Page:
Continuously Variable Transmission, or “CVT” for short, is sparking quite the debate as of late. Many consumers like continuously variable transmissions because the transition between gears is much smoother, and sometimes undetectable, in comparison to standard automatic transmissions. Other consumers aren’t a fan of that though. Some say continuously variable transmission systems make them feel disconnected to their vehicle, and the ability to feel in control of one’s vehicle is important to many drivers. But maybe there’s another reason some don’t like CVTs; maybe CVTs aren’t as good as automakers say they are?
Let’s look at CVT at its core. Continuously Variable Transmission, like an automatic transmission, doesn’t require driver input to change gears. Furthermore, continuously variable transmission can seamlessly change through a continuous range of gear ratios no matter the speed. In contrast, the mechanic transmissions of other standard automatic counterparts are made up of a fixed number of gear ratios for a range of speeds. The former is actually a great design and has been implemented by many automakers.
Take Mitsubishi Motors’ INVECS as an example. “INVECS” is an acronym for “Intelligent & Innovative Vehicle Electronic Control System” and is the brand name for Mitsubishi Motors’ electronic automatic transmission technology. This is how they define it:
“INVECS-III selects automatically the optimal gear ratio based on road and driving conditions. In addition, a CVT that brings out the efficiency from the engine performance is provided. Unlike a conventional automatic transmission, there is no jolt when shifting gears and every time the accelerator is applied, there is enjoyable, smooth acceleration.”
“Efficiency” is a two-parter here. Not only does a CVT make the best use of the engine’s performance in terms of power and speed, but a CVT also helps to improve a vehicle’s fuel efficiency because there is a decrease in lost energy. Take the design of an automatic transmission into mind again. It is made with a fixed number of gear ratios for a range of speeds.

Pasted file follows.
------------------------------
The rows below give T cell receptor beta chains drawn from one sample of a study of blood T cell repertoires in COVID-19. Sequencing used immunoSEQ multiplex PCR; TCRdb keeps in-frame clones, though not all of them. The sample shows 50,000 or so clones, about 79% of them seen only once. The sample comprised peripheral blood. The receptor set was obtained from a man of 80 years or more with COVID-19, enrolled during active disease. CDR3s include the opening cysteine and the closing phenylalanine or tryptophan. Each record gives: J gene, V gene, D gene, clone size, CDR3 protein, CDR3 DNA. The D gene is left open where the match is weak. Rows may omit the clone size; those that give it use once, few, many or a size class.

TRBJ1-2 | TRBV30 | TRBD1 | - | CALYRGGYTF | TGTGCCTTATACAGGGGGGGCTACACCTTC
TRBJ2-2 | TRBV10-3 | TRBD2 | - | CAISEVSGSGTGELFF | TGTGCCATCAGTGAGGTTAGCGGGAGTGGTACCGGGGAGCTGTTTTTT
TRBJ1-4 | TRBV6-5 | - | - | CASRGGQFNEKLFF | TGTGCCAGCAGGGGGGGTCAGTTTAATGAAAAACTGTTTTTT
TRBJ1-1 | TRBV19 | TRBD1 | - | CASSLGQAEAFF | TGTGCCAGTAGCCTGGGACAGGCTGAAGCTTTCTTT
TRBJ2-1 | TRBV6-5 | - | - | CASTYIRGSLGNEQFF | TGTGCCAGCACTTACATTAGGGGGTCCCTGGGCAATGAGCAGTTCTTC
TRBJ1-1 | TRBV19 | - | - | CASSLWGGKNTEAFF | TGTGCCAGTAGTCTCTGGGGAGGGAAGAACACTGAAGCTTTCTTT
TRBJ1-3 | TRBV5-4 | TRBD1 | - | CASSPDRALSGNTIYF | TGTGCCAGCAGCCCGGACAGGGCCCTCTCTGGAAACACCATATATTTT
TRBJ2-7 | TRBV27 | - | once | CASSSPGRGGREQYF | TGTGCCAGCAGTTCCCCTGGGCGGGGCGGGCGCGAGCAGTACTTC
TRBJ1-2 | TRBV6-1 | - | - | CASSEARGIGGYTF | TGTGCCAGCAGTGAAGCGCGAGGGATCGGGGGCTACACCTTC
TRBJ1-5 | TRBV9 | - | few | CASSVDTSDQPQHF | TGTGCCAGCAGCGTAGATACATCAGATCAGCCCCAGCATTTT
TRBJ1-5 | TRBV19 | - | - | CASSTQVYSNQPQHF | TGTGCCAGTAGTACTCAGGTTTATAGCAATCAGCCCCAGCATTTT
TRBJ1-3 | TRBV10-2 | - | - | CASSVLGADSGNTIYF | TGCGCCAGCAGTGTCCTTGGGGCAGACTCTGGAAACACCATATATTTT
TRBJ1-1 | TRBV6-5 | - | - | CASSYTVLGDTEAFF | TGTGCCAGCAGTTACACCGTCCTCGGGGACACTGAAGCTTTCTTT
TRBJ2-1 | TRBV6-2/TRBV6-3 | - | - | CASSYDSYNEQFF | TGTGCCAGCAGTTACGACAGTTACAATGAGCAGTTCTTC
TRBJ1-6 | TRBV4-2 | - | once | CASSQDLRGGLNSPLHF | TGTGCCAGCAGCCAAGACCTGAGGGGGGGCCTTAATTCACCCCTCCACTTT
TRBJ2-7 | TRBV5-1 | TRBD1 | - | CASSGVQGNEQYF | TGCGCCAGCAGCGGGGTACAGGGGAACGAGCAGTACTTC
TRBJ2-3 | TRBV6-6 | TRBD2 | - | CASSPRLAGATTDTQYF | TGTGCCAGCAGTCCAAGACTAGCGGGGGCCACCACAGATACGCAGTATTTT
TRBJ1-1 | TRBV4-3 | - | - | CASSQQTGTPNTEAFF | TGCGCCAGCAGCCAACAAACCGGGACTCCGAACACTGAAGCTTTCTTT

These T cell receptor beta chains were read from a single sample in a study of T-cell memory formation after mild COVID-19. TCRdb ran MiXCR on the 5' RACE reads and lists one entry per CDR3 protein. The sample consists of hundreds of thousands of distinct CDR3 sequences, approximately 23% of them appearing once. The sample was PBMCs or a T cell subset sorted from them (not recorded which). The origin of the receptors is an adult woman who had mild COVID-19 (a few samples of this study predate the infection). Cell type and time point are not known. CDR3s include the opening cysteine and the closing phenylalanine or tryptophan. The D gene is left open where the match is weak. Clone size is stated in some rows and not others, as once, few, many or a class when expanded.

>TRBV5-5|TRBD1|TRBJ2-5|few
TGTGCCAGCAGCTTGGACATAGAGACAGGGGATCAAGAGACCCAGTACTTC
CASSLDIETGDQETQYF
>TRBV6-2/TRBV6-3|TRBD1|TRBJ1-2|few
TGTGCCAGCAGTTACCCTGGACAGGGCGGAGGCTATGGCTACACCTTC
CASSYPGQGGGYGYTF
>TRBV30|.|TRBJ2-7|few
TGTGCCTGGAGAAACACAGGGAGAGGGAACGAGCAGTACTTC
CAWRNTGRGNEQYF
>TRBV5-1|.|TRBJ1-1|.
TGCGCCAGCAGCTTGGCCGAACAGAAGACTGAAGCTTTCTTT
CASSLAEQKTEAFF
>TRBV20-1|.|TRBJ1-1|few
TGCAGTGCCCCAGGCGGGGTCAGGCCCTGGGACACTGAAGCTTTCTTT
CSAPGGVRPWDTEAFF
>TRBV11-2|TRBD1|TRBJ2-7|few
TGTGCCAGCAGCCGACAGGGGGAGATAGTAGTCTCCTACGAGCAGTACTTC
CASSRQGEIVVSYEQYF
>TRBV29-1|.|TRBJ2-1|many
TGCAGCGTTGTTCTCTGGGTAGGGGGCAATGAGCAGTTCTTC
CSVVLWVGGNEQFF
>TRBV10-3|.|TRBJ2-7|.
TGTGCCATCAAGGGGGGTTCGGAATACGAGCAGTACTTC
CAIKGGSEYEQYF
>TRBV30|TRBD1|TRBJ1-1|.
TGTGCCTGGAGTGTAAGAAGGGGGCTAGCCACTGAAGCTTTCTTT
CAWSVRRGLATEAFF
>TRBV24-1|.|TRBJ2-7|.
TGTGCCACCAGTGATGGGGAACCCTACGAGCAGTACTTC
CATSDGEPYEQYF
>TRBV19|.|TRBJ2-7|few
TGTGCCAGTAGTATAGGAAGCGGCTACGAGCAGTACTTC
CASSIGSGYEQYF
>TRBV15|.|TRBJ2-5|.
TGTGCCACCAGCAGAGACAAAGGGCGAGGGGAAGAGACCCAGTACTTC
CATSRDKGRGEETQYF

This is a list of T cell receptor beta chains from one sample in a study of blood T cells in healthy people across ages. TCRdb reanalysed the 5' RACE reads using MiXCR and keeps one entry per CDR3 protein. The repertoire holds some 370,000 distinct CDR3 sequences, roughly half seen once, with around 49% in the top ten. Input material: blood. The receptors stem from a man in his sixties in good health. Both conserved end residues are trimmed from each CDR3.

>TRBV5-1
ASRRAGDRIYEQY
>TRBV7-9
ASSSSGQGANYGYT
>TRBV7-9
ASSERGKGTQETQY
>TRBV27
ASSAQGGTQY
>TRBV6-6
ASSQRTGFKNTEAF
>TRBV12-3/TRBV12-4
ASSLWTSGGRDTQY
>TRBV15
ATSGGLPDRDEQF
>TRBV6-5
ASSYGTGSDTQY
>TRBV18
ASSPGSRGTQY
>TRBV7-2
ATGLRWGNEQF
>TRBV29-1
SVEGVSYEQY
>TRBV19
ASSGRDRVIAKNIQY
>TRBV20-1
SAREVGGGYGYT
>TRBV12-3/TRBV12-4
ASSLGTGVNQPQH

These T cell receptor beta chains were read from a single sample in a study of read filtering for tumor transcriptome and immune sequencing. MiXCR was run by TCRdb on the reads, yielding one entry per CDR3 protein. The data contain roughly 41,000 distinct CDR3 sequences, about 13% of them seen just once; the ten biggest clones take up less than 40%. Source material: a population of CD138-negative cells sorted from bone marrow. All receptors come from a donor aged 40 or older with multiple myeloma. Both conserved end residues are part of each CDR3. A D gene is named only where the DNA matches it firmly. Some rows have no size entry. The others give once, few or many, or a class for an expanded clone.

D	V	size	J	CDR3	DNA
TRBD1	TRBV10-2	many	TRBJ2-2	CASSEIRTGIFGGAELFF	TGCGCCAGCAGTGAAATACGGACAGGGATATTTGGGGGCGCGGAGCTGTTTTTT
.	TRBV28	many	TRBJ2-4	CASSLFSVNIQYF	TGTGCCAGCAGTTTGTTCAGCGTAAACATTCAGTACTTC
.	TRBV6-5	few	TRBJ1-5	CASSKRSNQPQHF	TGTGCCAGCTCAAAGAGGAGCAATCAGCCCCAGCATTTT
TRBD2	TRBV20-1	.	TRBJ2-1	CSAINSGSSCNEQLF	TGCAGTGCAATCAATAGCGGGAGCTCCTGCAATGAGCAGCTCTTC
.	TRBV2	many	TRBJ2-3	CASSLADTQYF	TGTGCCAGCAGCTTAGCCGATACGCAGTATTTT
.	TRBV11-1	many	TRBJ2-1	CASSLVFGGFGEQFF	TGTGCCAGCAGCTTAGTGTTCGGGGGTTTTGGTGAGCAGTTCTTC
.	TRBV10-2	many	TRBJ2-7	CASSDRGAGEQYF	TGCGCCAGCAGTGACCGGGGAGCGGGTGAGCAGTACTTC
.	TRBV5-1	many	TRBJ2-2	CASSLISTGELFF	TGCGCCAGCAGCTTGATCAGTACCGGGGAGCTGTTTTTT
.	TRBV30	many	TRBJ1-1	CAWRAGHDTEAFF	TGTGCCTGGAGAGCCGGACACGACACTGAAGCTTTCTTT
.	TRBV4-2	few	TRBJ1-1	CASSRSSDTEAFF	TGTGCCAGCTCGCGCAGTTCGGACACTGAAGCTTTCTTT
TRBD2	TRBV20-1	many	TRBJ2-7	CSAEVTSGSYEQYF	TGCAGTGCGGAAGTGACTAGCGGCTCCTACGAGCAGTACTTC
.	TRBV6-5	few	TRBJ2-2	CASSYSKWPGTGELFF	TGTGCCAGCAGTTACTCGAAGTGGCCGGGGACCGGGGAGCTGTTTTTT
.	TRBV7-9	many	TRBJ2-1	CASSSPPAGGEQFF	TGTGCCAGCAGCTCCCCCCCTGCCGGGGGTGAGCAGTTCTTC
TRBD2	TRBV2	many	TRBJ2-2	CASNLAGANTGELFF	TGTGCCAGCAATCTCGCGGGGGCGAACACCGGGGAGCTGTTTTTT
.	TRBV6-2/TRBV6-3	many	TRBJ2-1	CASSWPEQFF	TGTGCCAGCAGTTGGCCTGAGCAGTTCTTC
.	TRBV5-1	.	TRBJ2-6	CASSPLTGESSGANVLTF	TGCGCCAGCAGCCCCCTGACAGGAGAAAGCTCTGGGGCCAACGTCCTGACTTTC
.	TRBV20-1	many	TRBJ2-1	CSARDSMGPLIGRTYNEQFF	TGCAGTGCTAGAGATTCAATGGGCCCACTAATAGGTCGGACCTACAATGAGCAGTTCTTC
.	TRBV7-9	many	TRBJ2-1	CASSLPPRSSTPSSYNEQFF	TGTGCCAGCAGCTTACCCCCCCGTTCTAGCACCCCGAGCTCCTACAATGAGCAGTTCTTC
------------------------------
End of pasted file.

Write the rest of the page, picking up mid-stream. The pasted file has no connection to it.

Here’s an example of what happens in an automatic transmission at 0-20 mph. If the driver is applying enough pressure to the gas pedal that will incite the throttle to deliver more power to the engine, just before the automatic transmission switches gears between the 20 mph threshold and the next, it will lose some of the power delivered, much like the energy that is lost when braking. In alternative fuel vehicles, they have regenerative braking to make use of that energy expended when bringing the car to a stop. In internal combustion engine vehicles, there is no use for regenerative braking, and when the car passes that 20 mph threshold, or when it transitions between a high threshold to a low threshold, the energy of the engine is lost whilst the automatic transmission adjusts and switches gears. Ultimately, that also decreases fuel efficiency.
Now, here’s where the debate comes in. Not all applications of CVTs work the same. Some designs have the “rubber band effect”, the result of how some continuously variable transmission systems operate. The general design of a CVT is two pulleys that are held together by a strong steel belt wherein one pulley continuously adjusts to keep the engine rpm at the most efficient level for the driving situation at hand. Therein is where a problem lies. In the case of the rubber band effect, a continuously variable transmission system will cause the engine to hold its revolutions at the highest possible peak until the desired speed is reached.
Because the engine and the CVT have to work in a synchronized manner, and one may be working harder until the desired effect is achieved, there is a higher rate of repeated movements of parts within the system. As we all know, the more engine parts are used repeatedly, the more wear and tear will occur. Some would say this will lead to diminished durability and reliability of a continuously variable transmission in the long-term.
There is hope though. Automakers like Nissan tweak their CVT often. Nissan uses an algorithm to calculate the “wear” placed on the CVT fluid* via miles driven, duty cycles, loads, etc. and how these affect the deterioration rate of the CVT fluid. The same algorithm method is used by many manufacturers with CVT transmission vehicles to determine CVT fluid replacement intervals.
So what does it all come down to? Maintenance. Every difficult problem has a simple solution at the end, and when it comes down to the potential wear-and-tear of continuously variable transmissions, just perform proper maintenance regularly.
Does your car have continuously variable transmission? Do you miss the jolt or prefer its absence? Share your experiences with us on NowCar social media.